Today China’s ambitions are as aggressive as those of the United States a century ago, but for completely different reasons. China does not take a missionary approach to world affairs, seeking to spread an ideology or a system of government. Instead, its actions are propelled by its need to secure energy, metals and strategic minerals in order to support the rising living standards of its immense population.
Within the Chinese state, Xinjiang and Tibet are the two principal areas whose inhabitants have resisted China’s pull. In order to secure Xinjiang — and the oil, natural gas, copper, and iron ore in its soil — Beijing has for decades been populating it with Han Chinese from the country’s heartland.
The mountainous Tibetan Plateau is rich in copper and iron ore and accounts for much of China’s territory. This is why Beijing views with horror the prospect of Tibetan autonomy and why it is frantically building roads and railroads across the area.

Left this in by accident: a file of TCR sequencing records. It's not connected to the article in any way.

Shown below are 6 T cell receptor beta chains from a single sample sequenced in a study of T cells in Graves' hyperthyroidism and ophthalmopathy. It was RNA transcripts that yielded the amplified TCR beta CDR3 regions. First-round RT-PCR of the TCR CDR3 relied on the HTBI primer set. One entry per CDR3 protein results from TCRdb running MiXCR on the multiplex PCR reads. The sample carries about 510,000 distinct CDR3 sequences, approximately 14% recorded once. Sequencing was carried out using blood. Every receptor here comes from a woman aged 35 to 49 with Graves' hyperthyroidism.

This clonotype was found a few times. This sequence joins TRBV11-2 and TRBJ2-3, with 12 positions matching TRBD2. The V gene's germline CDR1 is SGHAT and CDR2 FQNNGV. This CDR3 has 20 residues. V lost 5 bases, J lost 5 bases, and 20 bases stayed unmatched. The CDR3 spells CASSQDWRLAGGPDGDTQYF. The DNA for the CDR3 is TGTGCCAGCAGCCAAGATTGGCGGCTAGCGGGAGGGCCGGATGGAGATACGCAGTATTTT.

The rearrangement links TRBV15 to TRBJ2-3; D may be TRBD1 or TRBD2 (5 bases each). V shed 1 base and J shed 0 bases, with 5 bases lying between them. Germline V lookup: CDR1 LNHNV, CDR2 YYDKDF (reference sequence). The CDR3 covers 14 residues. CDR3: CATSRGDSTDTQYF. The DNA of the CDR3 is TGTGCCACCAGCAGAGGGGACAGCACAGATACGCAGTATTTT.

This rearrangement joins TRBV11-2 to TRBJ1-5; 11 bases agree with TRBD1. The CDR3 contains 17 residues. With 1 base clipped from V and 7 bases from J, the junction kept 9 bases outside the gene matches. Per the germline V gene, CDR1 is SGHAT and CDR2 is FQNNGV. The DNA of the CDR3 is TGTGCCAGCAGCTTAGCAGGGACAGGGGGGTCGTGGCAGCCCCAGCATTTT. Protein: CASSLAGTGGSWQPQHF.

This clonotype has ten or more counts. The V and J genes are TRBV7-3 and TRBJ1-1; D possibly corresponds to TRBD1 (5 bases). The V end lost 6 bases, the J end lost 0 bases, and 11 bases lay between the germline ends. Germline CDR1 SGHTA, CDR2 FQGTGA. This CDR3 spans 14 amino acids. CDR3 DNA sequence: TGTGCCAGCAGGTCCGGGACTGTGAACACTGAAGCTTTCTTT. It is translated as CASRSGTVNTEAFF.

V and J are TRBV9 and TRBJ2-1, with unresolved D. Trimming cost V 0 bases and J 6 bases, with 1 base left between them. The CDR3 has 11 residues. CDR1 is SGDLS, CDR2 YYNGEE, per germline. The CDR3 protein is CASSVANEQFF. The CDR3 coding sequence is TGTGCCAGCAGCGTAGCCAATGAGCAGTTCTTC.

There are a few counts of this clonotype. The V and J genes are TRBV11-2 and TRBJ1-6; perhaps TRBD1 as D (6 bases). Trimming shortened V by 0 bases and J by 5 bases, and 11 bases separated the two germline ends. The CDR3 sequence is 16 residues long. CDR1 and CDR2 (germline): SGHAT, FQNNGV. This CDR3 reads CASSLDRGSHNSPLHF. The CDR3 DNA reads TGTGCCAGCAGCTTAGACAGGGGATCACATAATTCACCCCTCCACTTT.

China’s northern border wraps around Mongolia, a giant territory that looks like it was once bitten out of China’s back. Mongolia has one of the world’s lowest population densities and is now being threatened demographically by an urban Chinese civilization next door.
Having once conquered Outer Mongolia to gain access to more cultivable land, Beijing is poised to conquer Mongolia again, albeit indirectly, through the acquisition of its natural resources.
North of Mongolia and of China’s three northeastern provinces lies Russia’s Far East region, a numbing vastness twice the size of Europe with a meager and shrinking population and large reserves of natural gas, oil, timber, diamonds and gold.